Dynamics and Aeroelasticity of Hover-Capable Flapping Wings: Experiments and Analysis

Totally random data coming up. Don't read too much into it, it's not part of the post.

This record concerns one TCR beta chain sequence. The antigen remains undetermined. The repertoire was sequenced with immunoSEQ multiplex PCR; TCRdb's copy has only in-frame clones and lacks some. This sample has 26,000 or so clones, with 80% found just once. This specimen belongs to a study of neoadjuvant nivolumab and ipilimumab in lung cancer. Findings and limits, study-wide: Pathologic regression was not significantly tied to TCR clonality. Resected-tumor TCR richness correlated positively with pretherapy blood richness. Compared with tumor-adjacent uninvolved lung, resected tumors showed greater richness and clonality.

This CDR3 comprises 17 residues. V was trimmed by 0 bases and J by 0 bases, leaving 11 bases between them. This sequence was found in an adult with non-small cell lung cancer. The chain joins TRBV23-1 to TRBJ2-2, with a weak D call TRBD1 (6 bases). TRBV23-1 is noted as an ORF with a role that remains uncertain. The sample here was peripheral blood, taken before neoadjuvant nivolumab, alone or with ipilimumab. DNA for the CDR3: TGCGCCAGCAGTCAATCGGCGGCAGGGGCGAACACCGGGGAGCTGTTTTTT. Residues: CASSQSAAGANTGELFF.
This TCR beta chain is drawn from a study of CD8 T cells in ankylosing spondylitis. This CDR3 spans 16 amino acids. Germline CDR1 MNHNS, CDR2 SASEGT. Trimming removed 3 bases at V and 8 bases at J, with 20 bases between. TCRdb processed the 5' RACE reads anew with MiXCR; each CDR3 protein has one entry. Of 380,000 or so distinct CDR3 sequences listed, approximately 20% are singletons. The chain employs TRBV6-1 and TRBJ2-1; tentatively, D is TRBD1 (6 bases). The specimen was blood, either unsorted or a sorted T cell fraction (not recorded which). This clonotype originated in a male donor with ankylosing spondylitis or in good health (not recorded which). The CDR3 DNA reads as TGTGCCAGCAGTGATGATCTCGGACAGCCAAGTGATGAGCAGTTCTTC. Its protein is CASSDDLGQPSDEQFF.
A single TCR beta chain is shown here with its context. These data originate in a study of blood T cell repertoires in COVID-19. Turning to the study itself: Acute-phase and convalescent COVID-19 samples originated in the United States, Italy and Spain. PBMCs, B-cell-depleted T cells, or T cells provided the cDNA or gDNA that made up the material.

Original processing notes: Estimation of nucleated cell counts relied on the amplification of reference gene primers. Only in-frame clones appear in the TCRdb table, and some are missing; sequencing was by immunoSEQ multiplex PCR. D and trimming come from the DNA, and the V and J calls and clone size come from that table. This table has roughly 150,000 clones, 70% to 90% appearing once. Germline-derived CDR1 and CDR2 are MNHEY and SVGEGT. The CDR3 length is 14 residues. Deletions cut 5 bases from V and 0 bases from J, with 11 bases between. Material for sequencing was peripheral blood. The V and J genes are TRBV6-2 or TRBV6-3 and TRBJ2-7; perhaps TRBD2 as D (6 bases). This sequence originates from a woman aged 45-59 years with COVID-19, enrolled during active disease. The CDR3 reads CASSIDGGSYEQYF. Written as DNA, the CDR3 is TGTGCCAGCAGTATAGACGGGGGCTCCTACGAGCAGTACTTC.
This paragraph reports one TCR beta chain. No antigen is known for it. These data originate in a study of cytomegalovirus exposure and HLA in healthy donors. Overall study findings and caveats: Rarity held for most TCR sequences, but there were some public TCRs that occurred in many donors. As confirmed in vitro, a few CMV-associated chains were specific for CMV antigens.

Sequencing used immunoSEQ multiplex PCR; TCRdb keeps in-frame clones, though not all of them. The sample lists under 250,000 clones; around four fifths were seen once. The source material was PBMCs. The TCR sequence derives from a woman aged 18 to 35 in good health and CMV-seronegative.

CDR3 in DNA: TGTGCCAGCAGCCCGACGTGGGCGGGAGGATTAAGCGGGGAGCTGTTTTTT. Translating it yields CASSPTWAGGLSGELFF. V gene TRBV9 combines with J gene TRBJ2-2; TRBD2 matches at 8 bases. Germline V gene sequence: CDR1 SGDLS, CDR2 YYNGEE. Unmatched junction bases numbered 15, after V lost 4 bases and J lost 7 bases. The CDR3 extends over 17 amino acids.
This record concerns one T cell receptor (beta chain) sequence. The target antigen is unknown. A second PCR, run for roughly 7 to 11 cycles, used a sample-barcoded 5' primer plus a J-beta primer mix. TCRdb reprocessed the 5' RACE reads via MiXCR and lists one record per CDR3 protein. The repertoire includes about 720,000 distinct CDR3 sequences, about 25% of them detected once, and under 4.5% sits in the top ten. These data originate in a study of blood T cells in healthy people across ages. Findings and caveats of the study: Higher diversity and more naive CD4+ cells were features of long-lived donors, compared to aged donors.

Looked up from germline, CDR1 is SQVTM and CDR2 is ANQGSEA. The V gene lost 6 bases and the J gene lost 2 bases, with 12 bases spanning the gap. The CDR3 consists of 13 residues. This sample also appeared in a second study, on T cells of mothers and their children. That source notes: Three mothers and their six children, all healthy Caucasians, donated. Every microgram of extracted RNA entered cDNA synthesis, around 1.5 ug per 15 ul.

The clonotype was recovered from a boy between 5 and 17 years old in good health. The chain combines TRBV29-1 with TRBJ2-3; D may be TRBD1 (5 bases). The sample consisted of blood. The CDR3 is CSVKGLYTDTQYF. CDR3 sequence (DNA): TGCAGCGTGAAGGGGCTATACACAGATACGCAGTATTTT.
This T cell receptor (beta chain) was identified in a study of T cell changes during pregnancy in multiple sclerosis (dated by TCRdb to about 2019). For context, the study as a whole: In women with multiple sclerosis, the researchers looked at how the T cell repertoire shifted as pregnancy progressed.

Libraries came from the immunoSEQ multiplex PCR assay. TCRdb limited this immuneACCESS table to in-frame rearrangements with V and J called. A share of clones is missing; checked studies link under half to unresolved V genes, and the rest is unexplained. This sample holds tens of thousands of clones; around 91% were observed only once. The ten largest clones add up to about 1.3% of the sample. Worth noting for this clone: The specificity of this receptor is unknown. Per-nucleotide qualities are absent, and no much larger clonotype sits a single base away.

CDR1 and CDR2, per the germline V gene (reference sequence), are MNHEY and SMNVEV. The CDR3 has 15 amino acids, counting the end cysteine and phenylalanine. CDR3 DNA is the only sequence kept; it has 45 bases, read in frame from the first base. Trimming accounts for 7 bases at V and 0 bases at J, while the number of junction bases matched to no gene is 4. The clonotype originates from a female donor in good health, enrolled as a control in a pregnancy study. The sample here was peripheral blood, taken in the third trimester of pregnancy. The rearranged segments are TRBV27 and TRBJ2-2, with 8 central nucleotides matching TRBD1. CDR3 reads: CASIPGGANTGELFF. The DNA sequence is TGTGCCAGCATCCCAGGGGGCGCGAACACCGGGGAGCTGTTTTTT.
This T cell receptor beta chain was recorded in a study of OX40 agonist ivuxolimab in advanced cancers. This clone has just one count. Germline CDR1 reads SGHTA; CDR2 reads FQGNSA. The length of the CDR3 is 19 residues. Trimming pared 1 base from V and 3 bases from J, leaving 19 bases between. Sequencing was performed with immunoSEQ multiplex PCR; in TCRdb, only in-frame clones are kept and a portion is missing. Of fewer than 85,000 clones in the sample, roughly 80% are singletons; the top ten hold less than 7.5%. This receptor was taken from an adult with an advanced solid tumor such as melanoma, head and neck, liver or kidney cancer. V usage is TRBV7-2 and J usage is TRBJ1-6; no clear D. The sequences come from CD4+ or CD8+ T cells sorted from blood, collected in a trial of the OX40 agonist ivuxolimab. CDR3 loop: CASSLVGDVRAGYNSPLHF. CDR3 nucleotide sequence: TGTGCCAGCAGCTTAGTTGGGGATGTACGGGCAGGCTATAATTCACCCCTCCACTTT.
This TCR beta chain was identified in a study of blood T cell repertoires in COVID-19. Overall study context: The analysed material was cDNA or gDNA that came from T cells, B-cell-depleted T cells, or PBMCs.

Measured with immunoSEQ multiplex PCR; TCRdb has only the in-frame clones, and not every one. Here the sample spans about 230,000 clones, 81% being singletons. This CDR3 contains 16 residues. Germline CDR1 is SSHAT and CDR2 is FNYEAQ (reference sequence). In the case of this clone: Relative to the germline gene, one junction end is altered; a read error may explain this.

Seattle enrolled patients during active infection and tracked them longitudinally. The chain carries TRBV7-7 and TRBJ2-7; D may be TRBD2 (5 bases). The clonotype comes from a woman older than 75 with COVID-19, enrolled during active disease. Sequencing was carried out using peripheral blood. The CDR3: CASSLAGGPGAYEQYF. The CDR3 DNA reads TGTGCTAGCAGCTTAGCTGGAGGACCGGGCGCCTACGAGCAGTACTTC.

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This dissertation addresses the aerodynamics of insect-based, bio-inspired, flapping wings in hover. An experimental apparatus, with a bio-inspired flapping mechanism, was used to measure the thrust generated for a number of wing designs. Bio-Inspired flapping-pitching mechanisms reported in literature, usually operate in oil or water at very low flapping frequencies (~0.17 Hz). In contrast, the mechanism used in this study operates in air, at relatively high frequencies (~12 Hz). All the wings tested showed a decrease in thrust at high frequencies. A novel mechanism with passive pitching of the wing, caused by aeroelastic forces, was also tested. Flow visualization images, which show the salient features of the airflow, were also acquired. At high flapping frequencies, the light-weight and highly flexible wings used in this study exhibited significant aeroelastic effects. For this reason, an aeroelastic analysis for hover-capable, bio-inspired flapping wings was developed. A finite element based structural analysis of the wing was used, alongwith an unsteady aerodynamic analysis based on indicial functions. The analysis was validated with experimental data available in literature, and also with experimental tests conducted on the bio-inspired flapping-pitching mechanism. Results for both elastic and rigid wing analyses were compared with the thrust measured on the bio-inspired flapping-pitching mechanism.